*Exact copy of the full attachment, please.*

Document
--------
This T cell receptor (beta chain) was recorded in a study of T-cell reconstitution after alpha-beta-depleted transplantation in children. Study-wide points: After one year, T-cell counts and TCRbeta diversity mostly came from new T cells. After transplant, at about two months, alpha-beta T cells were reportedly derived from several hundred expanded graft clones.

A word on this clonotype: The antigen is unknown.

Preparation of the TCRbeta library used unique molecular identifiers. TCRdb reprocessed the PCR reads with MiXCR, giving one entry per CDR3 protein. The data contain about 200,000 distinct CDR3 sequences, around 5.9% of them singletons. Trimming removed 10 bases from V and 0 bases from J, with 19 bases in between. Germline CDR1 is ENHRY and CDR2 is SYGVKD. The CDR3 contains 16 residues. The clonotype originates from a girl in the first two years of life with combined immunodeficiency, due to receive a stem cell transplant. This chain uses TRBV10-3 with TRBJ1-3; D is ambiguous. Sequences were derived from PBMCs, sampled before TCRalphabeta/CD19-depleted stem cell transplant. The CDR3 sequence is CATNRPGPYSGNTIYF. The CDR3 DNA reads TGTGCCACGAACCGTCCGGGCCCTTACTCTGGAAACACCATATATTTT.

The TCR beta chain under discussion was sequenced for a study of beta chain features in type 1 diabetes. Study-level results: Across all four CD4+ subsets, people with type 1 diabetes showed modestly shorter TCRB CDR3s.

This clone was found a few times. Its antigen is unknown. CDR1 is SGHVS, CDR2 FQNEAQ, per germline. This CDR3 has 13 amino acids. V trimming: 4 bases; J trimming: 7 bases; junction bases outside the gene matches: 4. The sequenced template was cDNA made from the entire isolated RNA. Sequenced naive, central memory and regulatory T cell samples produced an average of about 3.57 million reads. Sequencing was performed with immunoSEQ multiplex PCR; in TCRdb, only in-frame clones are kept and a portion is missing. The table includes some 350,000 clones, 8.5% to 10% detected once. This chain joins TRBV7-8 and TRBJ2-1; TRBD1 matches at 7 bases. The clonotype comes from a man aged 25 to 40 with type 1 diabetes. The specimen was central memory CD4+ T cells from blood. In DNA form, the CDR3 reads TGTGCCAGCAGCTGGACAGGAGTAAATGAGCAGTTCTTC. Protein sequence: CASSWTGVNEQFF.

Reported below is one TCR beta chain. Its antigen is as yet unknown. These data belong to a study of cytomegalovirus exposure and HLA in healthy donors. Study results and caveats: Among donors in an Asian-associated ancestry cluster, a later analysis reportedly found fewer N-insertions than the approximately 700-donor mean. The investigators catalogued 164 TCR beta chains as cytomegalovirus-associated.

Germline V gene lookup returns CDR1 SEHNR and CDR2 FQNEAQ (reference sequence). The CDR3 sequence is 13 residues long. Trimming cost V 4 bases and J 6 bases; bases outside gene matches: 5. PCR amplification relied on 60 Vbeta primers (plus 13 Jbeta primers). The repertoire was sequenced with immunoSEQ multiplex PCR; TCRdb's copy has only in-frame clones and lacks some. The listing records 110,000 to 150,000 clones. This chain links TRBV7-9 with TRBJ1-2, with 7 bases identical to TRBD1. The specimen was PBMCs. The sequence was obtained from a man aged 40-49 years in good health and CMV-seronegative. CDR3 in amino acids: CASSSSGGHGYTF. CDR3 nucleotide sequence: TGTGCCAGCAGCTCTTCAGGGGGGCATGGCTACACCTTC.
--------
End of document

This T cell receptor (beta chain) was recorded in a study of T-cell reconstitution after alpha-beta-depleted transplantation in children. Study-wide points: After one year, T-cell counts and TCRbeta diversity mostly came from new T cells. After transplant, at about two months, alpha-beta T cells were reportedly derived from several hundred expanded graft clones.

A word on this clonotype: The antigen is unknown.

Preparation of the TCRbeta library used unique molecular identifiers. TCRdb reprocessed the PCR reads with MiXCR, giving one entry per CDR3 protein. The data contain about 200,000 distinct CDR3 sequences, around 5.9% of them singletons. Trimming removed 10 bases from V and 0 bases from J, with 19 bases in between. Germline CDR1 is ENHRY and CDR2 is SYGVKD. The CDR3 contains 16 residues. The clonotype originates from a girl in the first two years of life with combined immunodeficiency, due to receive a stem cell transplant. This chain uses TRBV10-3 with TRBJ1-3; D is ambiguous. Sequences were derived from PBMCs, sampled before TCRalphabeta/CD19-depleted stem cell transplant. The CDR3 sequence is CATNRPGPYSGNTIYF. The CDR3 DNA reads TGTGCCACGAACCGTCCGGGCCCTTACTCTGGAAACACCATATATTTT.

The TCR beta chain under discussion was sequenced for a study of beta chain features in type 1 diabetes. Study-level results: Across all four CD4+ subsets, people with type 1 diabetes showed modestly shorter TCRB CDR3s.

This clone was found a few times. Its antigen is unknown. CDR1 is SGHVS, CDR2 FQNEAQ, per germline. This CDR3 has 13 amino acids. V trimming: 4 bases; J trimming: 7 bases; junction bases outside the gene matches: 4. The sequenced template was cDNA made from the entire isolated RNA. Sequenced naive, central memory and regulatory T cell samples produced an average of about 3.57 million reads. Sequencing was performed with immunoSEQ multiplex PCR; in TCRdb, only in-frame clones are kept and a portion is missing. The table includes some 350,000 clones, 8.5% to 10% detected once. This chain joins TRBV7-8 and TRBJ2-1; TRBD1 matches at 7 bases. The clonotype comes from a man aged 25 to 40 with type 1 diabetes. The specimen was central memory CD4+ T cells from blood. In DNA form, the CDR3 reads TGTGCCAGCAGCTGGACAGGAGTAAATGAGCAGTTCTTC. Protein sequence: CASSWTGVNEQFF.

Reported below is one TCR beta chain. Its antigen is as yet unknown. These data belong to a study of cytomegalovirus exposure and HLA in healthy donors. Study results and caveats: Among donors in an Asian-associated ancestry cluster, a later analysis reportedly found fewer N-insertions than the approximately 700-donor mean. The investigators catalogued 164 TCR beta chains as cytomegalovirus-associated.

Germline V gene lookup returns CDR1 SEHNR and CDR2 FQNEAQ (reference sequence). The CDR3 sequence is 13 residues long. Trimming cost V 4 bases and J 6 bases; bases outside gene matches: 5. PCR amplification relied on 60 Vbeta primers (plus 13 Jbeta primers). The repertoire was sequenced with immunoSEQ multiplex PCR; TCRdb's copy has only in-frame clones and lacks some. The listing records 110,000 to 150,000 clones. This chain links TRBV7-9 with TRBJ1-2, with 7 bases identical to TRBD1. The specimen was PBMCs. The sequence was obtained from a man aged 40-49 years in good health and CMV-seronegative. CDR3 in amino acids: CASSSSGGHGYTF. CDR3 nucleotide sequence: TGTGCCAGCAGCTCTTCAGGGGGGCATGGCTACACCTTC.